Do Supplements Help Dogs Manage an Illness or Condition?

When your furry friend isn’t feeling well, it’s understandable to want to find a solution ASAP. However, supplements won’t be effective without the support of a balanced diet. The combination of a proper diet and necessary supplements is the best way to tackle symptoms of different illnesses, such as:

  • Anxiety
  • Depression
  • Joint problems
  • Kidney disease
  • Osteoporosis
  • Skin problems

Do Dogs Need Supplements as They Age?

Puppies need certain nutrients, like calcium and protein, to ensure their bodies grow without complications. Similarly, as a dog ages, certain parts of its body won’t work as well as they once did.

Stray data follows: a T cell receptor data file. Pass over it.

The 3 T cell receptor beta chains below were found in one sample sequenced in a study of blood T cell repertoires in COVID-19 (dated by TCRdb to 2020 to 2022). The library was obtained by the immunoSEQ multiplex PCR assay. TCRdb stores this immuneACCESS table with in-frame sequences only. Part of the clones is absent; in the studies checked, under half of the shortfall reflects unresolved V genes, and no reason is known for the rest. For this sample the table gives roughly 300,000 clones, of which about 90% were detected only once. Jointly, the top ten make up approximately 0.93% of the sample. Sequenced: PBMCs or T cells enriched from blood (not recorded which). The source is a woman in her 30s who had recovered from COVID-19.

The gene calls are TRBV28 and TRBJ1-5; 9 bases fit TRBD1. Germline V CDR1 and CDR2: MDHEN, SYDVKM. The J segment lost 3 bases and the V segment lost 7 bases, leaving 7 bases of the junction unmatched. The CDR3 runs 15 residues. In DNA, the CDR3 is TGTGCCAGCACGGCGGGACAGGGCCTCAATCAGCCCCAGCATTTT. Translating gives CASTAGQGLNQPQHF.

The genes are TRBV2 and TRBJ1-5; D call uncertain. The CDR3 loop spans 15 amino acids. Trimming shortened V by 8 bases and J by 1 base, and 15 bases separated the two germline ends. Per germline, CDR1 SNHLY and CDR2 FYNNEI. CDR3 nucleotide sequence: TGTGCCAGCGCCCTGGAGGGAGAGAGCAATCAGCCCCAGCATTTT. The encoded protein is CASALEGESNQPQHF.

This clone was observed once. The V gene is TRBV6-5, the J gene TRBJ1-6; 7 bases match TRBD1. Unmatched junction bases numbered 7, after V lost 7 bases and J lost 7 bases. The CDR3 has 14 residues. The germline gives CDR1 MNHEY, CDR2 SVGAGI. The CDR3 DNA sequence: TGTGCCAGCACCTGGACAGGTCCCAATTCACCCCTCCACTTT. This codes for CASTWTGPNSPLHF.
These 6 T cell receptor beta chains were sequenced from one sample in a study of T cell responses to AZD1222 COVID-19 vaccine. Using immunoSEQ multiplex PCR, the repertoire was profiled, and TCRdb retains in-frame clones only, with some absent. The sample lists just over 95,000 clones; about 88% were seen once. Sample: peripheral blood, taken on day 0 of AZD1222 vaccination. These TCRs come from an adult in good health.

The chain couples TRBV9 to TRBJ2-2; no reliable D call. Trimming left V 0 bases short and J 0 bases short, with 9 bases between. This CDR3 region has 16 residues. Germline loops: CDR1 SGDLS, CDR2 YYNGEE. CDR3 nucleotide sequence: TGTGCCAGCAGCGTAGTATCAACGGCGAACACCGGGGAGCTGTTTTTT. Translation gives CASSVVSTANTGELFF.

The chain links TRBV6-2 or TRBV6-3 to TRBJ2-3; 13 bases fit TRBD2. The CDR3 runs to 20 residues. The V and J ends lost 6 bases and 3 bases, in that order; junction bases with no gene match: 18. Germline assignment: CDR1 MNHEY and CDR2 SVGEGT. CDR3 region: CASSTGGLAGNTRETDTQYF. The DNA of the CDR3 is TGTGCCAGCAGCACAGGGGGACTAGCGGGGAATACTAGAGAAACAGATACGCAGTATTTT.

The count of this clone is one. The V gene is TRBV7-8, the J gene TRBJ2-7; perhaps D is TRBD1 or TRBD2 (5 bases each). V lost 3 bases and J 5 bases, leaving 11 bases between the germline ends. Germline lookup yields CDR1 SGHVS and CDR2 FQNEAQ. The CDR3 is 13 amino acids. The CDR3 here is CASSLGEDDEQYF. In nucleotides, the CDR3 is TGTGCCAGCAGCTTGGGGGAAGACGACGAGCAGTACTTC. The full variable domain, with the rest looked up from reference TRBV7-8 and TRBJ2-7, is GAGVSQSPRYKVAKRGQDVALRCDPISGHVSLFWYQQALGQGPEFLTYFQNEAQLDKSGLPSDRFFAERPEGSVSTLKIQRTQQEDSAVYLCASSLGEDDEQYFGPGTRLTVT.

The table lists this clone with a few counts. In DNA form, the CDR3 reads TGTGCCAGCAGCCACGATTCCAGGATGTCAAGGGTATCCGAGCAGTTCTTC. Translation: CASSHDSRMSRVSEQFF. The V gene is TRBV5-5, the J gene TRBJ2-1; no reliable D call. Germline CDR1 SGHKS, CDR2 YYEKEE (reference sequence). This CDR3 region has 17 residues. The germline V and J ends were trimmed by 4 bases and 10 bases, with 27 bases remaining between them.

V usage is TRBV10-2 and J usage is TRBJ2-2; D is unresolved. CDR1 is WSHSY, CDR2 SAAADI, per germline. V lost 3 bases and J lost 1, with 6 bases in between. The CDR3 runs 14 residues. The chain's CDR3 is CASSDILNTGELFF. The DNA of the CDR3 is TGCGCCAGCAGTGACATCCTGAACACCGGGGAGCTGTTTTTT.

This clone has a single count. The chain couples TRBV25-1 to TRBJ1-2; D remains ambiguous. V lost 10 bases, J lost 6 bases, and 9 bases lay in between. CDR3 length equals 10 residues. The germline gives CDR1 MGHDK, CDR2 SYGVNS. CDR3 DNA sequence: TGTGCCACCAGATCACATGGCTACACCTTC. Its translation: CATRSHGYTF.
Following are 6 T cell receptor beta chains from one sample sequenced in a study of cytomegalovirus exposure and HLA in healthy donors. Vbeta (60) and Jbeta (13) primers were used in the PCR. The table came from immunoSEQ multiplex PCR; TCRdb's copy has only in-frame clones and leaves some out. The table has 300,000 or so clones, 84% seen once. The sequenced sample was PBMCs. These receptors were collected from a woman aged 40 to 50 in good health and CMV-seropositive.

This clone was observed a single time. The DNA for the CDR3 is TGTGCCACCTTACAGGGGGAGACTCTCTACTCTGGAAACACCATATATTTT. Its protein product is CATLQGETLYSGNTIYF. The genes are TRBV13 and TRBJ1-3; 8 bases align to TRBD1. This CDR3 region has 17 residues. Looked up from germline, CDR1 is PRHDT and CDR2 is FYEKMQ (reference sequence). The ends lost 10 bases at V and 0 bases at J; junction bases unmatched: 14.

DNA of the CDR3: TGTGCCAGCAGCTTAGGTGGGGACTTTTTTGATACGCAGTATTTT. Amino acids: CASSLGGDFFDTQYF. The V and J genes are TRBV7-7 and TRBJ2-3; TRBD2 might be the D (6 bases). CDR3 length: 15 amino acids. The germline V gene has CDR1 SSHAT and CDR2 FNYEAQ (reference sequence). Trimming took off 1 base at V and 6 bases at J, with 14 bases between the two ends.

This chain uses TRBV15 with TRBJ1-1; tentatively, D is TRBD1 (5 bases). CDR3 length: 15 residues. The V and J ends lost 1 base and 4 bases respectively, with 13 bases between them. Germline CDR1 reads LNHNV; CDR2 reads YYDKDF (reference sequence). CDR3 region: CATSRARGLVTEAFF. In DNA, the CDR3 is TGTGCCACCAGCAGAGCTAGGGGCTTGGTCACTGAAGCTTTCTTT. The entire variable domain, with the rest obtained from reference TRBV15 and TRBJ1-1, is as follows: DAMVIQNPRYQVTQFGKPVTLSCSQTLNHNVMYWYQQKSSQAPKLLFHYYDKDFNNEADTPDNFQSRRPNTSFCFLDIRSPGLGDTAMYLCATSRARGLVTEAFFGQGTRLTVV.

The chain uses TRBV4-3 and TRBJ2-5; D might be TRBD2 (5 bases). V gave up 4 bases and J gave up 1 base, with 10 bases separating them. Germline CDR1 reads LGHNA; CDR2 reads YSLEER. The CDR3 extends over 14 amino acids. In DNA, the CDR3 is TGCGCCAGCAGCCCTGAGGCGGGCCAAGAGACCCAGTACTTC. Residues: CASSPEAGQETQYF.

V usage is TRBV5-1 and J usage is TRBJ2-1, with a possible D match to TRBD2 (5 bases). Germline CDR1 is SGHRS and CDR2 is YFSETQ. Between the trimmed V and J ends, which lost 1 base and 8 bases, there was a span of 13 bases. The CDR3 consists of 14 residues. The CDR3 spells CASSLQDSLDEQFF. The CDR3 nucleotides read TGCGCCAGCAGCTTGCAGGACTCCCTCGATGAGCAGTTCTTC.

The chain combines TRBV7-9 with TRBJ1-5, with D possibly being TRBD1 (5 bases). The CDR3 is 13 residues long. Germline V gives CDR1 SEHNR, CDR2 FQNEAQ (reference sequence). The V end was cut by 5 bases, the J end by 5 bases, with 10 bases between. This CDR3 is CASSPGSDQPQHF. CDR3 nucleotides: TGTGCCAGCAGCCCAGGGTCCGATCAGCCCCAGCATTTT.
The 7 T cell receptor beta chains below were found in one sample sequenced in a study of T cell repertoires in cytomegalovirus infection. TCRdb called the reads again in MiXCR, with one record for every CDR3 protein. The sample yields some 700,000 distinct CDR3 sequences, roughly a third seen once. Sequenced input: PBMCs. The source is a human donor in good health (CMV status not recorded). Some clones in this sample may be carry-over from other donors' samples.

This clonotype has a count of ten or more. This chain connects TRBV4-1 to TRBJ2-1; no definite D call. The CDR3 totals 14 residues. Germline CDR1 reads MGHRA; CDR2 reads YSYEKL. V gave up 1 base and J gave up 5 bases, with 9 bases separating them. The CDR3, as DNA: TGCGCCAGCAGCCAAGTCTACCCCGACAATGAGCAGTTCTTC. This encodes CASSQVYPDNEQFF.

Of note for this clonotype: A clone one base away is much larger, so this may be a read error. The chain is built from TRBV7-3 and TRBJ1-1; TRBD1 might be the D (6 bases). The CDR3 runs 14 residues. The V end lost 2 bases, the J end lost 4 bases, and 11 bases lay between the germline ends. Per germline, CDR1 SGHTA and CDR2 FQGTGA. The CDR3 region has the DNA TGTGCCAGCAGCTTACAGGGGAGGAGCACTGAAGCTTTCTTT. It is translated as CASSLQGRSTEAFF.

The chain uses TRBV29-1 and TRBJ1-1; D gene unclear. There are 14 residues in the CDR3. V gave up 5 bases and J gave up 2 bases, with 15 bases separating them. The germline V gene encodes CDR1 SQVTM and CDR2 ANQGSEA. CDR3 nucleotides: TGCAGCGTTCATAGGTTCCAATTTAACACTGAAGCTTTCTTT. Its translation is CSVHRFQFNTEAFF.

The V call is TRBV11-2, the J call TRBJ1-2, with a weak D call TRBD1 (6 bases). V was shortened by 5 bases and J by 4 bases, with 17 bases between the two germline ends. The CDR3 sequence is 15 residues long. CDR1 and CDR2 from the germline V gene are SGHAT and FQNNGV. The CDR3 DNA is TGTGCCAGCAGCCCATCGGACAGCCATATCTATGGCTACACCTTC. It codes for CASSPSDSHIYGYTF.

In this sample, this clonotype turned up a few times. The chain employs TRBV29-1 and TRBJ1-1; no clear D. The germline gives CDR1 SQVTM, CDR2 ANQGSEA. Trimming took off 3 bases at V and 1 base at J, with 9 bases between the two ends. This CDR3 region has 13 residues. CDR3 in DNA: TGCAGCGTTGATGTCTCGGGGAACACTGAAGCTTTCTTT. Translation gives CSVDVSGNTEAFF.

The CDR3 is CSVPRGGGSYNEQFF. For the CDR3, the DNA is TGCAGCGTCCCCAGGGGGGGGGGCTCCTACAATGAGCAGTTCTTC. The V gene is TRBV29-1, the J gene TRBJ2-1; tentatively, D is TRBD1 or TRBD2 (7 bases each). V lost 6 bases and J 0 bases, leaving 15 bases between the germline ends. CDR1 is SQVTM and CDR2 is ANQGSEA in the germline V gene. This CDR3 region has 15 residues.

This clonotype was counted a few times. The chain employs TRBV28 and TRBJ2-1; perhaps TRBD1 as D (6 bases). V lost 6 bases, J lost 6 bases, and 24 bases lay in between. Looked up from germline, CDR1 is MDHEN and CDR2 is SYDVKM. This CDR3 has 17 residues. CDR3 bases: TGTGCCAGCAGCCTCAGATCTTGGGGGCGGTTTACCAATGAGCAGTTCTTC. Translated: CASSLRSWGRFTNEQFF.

The kidneys and joints tend to suffer most in older dogs, and supplements can help if you don’t feed your pup a diet catered to those specific needs. For example, omega-3 supplements are great for joint problems and inflammation. Read more here.

What Kind of Supplements Are Best for Dogs?

The best supplements depend on each dog’s unique health needs. Here are the most common supplements used for dogs and their benefits.

Vitamin A

Vitamin A can improve vision, immune function, and reproduction, as well as cell growth, which supports all body processes. Read more about the benefits of Vitamin A here.

Vitamin B

Vitamins in the B family go by many names other than vitamin B, such as:

  • Biotin
  • Folate
  • Niacin
  • Riboflavin
  • Thiamine

Each vitamin plays a different but crucial role in keeping your dog healthy. Examples include:

  • Breaking down fat and protein
  • Generating glucose
  • Regulating hormones
  • Distributing energy
  • Improving cognitive function
  • Improving skin condition
  • Maintaining metabolism
  • Ensuring proper function of the nervous system
  • Promoting enzyme functions